Listen to my conversation with Brother Jerry Sivnksty.
Are you feeling insufficient for your task? Or are you maybe facing negative feedback – maybe even painful, insulting comments – from the very people you’re trying to serve? Are you discovering some risks to your service that you hadn’t expected?
Or maybe, like Brother Sivnksty, you’re just not seeing the results you expected to see – even after what should have been plenty of time.
If you’re feeling discouraged in your ministry for any of these reasons, let me echo Jerry Sivnksty’s conclusion. Don’t let those disappointments make you give in. Be encouraged. “It’s always too soon to quit.”
Contact Jerry Sivnksty
Evangelist Jerry Sivnksty
P.O. Box 141
Starr, SC 29684
As I’m finding more and more on my plate, putting a stop to some of my tasks is one way to find time for the things that are most important. One thing that I’ve noticed is that even when I’m trying to be focused and working on important tasks, I can find myself wandering off, chasing rabbit trails of research. Or maybe, I’m being sucked into the black hole that is Facebook. Don’t get me wrong, it can be a great tool for keeping in touch with people, but oh, my. It can also become quite a time waster. “What happened next is shocking!” – Oh, I’ve got to find out what it was!
Next thing I know, I’ve spent more time on Facebook than I have actually writing the article or letter or video script that I intended to finish that evening. I’ve heard of some people who use applications like Cold Turkey for Windows or SelfControl for Mac to completely block nonproductive websites when they’re trying to work. I haven’t actually used any of those yet, though I will include links in the show notes page for this episode. Instead, I’ve started using a different approach, much like the approach I have toward personal accountability software.
I’ve found that trying to use technology too aggressively to block things that aren’t inherently wrong can create a distaste for the technology, eventually leading us to abandon it entirely. You can read more about my philosophy on that in my article about Safe Internet For Smartphones. In that article, I explain why I use Accountable2You software for personal internet accountability.
But this technical tip is not about internet accountability, it’s about productivity.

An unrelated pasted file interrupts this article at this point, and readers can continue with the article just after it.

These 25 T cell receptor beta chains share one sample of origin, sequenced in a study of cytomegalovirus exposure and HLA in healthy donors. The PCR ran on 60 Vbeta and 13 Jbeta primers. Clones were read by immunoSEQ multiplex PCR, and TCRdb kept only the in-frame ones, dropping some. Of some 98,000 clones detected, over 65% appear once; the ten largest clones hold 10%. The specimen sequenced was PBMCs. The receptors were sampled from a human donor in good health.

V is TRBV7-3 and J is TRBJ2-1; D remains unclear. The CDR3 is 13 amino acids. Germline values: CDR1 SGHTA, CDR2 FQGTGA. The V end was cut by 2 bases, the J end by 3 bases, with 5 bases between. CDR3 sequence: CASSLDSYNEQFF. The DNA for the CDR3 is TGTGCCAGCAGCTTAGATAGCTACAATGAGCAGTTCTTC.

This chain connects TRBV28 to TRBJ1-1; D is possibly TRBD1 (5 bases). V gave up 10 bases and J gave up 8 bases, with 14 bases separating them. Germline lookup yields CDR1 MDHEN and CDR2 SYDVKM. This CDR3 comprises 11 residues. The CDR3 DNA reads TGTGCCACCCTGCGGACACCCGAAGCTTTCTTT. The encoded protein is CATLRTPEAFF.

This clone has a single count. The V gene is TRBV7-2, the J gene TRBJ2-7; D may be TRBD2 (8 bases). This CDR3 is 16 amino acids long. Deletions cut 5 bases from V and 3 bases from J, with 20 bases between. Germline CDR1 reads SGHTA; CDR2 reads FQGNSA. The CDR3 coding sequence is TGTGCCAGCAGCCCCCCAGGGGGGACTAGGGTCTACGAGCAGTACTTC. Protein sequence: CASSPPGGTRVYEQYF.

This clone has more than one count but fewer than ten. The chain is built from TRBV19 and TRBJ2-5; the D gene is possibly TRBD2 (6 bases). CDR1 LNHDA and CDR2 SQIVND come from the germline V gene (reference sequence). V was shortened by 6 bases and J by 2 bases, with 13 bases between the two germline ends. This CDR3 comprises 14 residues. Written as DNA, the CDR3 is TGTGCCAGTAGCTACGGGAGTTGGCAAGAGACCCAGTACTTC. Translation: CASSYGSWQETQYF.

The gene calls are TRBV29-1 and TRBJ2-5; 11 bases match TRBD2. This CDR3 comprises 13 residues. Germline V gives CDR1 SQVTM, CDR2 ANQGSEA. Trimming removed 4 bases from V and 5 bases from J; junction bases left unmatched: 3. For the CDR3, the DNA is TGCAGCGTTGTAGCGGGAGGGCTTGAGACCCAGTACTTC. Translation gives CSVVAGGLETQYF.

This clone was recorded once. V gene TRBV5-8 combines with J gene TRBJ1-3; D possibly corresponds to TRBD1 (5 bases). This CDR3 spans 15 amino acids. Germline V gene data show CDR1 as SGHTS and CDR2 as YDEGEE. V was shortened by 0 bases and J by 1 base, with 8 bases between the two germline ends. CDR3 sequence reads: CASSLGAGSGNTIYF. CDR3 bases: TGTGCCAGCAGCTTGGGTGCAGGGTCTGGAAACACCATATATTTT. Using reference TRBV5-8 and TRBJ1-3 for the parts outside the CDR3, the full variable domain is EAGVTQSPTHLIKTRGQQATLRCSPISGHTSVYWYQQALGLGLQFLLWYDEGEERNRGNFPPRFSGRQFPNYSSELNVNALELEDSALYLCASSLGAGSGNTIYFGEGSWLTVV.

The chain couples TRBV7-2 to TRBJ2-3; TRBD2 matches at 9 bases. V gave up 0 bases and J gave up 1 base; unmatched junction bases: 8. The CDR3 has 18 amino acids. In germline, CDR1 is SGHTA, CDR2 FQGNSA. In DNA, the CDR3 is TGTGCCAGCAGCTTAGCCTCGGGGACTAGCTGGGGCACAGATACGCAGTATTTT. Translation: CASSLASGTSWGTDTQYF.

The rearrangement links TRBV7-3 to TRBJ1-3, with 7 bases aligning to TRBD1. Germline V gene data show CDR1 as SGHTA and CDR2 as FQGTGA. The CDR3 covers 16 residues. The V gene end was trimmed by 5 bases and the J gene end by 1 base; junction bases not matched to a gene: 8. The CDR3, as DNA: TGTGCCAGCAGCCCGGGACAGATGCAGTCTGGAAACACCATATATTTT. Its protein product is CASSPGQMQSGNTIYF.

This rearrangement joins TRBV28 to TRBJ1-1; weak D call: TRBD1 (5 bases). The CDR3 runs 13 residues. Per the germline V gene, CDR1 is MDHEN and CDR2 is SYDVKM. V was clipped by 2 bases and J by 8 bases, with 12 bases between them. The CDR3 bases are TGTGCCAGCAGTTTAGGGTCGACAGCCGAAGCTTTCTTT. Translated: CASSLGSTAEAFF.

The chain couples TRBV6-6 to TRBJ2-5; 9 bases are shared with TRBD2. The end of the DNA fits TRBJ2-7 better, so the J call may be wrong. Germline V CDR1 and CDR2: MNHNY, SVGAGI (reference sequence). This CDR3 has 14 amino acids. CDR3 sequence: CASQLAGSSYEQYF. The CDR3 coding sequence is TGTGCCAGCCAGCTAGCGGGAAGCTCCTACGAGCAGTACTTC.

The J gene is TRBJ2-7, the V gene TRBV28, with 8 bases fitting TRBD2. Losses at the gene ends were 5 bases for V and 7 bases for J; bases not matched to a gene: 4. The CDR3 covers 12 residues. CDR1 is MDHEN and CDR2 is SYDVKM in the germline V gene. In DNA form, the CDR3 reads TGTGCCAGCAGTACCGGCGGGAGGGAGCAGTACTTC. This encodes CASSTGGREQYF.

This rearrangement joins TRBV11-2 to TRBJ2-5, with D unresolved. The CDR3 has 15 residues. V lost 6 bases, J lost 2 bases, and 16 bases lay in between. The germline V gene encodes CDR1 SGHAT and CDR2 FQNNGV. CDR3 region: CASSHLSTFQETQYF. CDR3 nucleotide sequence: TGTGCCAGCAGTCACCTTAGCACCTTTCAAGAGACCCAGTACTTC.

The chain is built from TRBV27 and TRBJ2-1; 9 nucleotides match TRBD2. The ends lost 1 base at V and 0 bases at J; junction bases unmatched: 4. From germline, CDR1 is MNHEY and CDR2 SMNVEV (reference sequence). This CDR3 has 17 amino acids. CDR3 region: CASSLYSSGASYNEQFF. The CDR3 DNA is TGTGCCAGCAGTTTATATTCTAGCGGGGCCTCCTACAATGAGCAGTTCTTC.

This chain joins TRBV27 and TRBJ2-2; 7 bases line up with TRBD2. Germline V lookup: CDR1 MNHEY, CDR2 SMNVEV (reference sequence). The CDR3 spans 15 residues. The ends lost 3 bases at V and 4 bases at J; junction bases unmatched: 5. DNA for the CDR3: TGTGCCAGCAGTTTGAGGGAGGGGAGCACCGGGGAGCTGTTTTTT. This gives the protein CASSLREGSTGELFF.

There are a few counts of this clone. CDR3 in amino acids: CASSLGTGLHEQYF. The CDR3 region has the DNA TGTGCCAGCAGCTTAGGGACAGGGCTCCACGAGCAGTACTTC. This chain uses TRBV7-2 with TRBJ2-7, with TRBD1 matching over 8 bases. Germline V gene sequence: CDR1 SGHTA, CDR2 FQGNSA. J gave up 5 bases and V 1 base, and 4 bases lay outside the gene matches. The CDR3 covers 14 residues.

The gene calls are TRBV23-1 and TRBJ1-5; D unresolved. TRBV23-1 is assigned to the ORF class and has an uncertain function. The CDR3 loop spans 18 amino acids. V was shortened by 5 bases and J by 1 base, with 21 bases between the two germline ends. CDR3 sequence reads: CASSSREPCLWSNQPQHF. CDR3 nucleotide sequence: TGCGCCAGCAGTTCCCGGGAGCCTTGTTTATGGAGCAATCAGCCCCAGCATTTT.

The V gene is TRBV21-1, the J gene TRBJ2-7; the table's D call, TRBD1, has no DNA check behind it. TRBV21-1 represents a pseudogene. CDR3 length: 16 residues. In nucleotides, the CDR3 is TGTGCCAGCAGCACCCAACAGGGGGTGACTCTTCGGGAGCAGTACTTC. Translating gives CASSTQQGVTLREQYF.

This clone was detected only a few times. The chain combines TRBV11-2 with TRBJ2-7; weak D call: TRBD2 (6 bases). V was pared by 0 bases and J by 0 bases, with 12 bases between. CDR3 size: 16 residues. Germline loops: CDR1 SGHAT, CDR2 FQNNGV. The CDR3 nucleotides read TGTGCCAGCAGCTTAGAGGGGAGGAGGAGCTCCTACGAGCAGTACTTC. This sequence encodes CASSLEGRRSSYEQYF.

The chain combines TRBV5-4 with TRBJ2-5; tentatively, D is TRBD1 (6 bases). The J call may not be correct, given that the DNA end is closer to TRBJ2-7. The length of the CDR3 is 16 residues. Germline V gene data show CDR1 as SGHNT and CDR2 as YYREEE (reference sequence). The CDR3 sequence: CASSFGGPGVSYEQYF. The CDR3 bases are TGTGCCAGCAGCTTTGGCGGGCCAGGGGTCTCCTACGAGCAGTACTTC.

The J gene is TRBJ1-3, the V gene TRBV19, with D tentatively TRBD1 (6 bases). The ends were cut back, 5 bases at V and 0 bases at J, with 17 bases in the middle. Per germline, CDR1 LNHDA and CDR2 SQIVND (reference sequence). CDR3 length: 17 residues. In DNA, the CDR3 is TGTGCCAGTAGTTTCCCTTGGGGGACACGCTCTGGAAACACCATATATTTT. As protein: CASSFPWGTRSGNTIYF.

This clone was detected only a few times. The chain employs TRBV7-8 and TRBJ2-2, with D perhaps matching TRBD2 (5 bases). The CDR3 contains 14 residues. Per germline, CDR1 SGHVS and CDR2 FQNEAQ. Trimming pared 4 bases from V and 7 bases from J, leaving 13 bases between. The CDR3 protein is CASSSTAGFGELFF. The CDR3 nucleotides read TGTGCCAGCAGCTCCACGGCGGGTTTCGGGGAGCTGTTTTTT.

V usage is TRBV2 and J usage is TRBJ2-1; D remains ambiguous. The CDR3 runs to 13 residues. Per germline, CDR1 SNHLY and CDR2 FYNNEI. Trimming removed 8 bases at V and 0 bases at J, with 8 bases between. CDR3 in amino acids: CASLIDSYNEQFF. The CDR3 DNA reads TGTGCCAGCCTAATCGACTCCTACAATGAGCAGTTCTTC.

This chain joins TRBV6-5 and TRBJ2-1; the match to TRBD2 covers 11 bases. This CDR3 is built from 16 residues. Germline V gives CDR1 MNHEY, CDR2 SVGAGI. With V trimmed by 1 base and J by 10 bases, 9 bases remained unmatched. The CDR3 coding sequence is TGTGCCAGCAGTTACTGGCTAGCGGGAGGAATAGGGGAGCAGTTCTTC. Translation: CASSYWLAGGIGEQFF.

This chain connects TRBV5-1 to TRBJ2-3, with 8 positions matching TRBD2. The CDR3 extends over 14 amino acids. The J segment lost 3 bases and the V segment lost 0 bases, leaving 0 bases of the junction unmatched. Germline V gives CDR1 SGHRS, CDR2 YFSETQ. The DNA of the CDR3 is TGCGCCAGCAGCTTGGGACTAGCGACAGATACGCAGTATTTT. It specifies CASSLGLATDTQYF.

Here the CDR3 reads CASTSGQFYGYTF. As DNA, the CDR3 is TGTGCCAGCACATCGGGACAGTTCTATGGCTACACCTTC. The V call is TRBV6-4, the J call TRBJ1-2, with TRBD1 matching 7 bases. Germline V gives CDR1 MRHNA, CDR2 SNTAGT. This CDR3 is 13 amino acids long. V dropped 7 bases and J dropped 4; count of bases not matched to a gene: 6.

The tool I want to share with you is called RescueTime. What RescueTime does is to keep track of how much time you spend with each application or website. It has a customizable database that measures each application or website on a scale of productivity. At the end of the week, you’ll get an email report showing you how productive your computer time was that week. Or you can go to your dashboard at any time to see how you’re doing so far, or customize the productivity ratings for different applications or websites.
According to RescueTime, my average evenings and weekends are 69% productive. But this week, I’ve only been 62% productive. With the reports, I can find out where I was spending my time this week. Looking more closely at the report, I see that I spent several minutes at patreon.com, supporting the Ministry Connection Podcast with Pastor Bryan Ries. But after completing my pledge, I did poke around quite a bit just to see who else was supporting, updating my profile, and a bunch of other wasting of time. It also captured the time I spent researching passport requirements on travel.state.gov. We’re planning a trip to Uganda soon to see my brother, and we just discovered that my passport has expired.
Now, if I wanted to argue that I wasn’t wasting time, I could go in and change the productivity settings for these two websites and make my report seem more productive. Or, I could recognize that neither of those two activities is helping me move toward the goals I have set, and I could accept the productivity rating it was given. I also see shopping activity, chasing down the source of some weird call claiming to be the IRS who was going to take our family to court… (Don’t get me started on that scam…) Lots of things that really were time wasters.
Now that I can look back on my week and find the kinds of things that use up my time on the computer and distract me from my real work, I am armed with the information I need to make changes.
Everything I’ve talked about I get with their free plan. They do have a paid plan that gives more detailed reports, keeps longer history, temporarily block websites that you call “very distracting”, lets you keep track of off-computer activity, and a lot more. So far, I haven’t needed any of that so I’m still on the free plan. But it’s nice to know it’s there if I need to upgrade.
RescueTime works on Windows, Mac, Linux, and Android devices.
If you’re interested, check out edifyhub.com/rescuetime. That’s an affiliate link, which means if you sign up through that link and you do end up upgrading to the premium features, Edify Hub will get a small commission. It won’t cost you anything extra to go through that link, but it will be an encouragement to me.
So, to find out how you can make your computer time even more productive, use the free version of RescueTime.
So today, you heard how you can use RescueTime to ramp up your productivity and get more important things done in the time that you have.
You also heard how God worked in Evangelist Jerry Sivnksty’s ministry to show him that it is always too soon to quit.
We talked about quitting, and changing directions.
We talked about the intense focus I’m now putting on readying the missionary website builder for wider use.
And we mentioned an opportunity to earn a finder’s fee if you can send me the resume or CV of a software developer from the Philippines that ends up being hired for the job described at edifyhub.com/hiring.
Finally, I want to thank you for coming on this journey with me these past 12 months. Even though I won’t be publishing for a while, please don’t unsubscribe just yet. Stick around, and I do plan to pick up the podcast again once these software projects are under control.
Until then, I’d like to end with my standard question. From Hebrews 12:12, who will you lift up today?